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Where once concrete structures might have been expected to stand for 100 years or more, the typical lifetime is now 50 years or less as a result of regular updates and design changes, says Professor Vivian Tam, Associate Dean Research and Discipline Leader Construction Management at Western Sydney University’s School of Engineering, Design and Built Environment.
Often, once a concrete structure reaches the end of its life, the only option for most concrete waste is landfill. Only about five per cent is recycled into aggregate for low-grade pavement.
“My research looks into how waste concrete can go from being recycled into low-grade aggregate to instead being made as strong as virgin concrete,” Tam said.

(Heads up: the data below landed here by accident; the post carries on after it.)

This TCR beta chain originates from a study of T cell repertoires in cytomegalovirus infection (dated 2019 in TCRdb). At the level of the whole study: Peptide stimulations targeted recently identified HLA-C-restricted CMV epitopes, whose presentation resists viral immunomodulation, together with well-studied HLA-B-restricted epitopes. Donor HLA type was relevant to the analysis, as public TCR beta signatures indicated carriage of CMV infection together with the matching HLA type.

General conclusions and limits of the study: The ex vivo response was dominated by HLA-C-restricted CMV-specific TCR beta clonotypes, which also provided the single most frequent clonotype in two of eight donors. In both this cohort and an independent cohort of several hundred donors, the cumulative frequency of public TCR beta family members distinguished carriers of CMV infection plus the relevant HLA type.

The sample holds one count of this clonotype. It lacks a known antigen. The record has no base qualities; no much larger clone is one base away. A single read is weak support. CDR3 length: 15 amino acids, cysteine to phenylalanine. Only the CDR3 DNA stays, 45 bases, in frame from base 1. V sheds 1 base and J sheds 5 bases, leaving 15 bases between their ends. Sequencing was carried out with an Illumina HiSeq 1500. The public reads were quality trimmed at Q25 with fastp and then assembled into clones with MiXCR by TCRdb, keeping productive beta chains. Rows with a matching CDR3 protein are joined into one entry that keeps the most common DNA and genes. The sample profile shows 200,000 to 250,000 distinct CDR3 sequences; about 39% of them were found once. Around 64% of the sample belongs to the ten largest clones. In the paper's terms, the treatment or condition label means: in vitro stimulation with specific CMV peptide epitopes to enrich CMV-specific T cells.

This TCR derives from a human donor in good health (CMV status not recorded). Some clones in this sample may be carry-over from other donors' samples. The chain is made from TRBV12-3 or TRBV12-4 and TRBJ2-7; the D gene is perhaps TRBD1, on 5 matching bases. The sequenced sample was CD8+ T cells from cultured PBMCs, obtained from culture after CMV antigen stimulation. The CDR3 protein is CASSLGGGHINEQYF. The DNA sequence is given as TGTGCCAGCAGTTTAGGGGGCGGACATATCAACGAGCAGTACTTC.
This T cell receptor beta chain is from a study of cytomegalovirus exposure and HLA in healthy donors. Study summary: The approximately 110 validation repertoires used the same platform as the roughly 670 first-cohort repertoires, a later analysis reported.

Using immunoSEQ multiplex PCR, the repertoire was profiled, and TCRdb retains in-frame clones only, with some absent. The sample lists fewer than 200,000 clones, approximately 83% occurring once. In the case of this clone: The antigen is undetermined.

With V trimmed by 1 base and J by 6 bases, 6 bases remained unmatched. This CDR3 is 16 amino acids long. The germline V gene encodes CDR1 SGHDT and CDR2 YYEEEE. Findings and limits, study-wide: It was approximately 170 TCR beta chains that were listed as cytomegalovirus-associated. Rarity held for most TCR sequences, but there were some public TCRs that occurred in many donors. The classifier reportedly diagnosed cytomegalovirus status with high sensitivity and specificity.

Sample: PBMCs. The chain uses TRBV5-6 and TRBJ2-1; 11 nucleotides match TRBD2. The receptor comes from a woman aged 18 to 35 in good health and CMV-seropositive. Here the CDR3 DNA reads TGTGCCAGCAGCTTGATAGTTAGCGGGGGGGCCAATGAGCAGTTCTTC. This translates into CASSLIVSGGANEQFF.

Tam has developed a method to create such density and strength using recycled aggregate. It involves treating the aggregate in a pressurised chamber and injecting carbon dioxide. This increases strength and reduces water absorption, bringing the “CO2 Concrete”, as Tam calls it, up to the level of structural concrete.
At current Australian levels of production, CO2 Concrete could provide a net lifecycle benefit of $16 billion and save 2.68 billion kg of carbon dioxide emissions, she says, compared to a cost of $22 billion for using virgin concrete.
So what’s the problem?
“Engineers are reluctant to be the first to use the CO2 Concrete,” Tam said.
But things are slowly coming together, as smaller projects such as a drinking station for cows at Western Sydney University use the recycled product.
“I still don’t have an industry case study,” Tam said.
“Part of the problem is perceived risk, and part is the government not pushing projects to use it. In Japan, for example, the government says industry has to use more recycled materials on projects of certain sizes. That drives innovation.”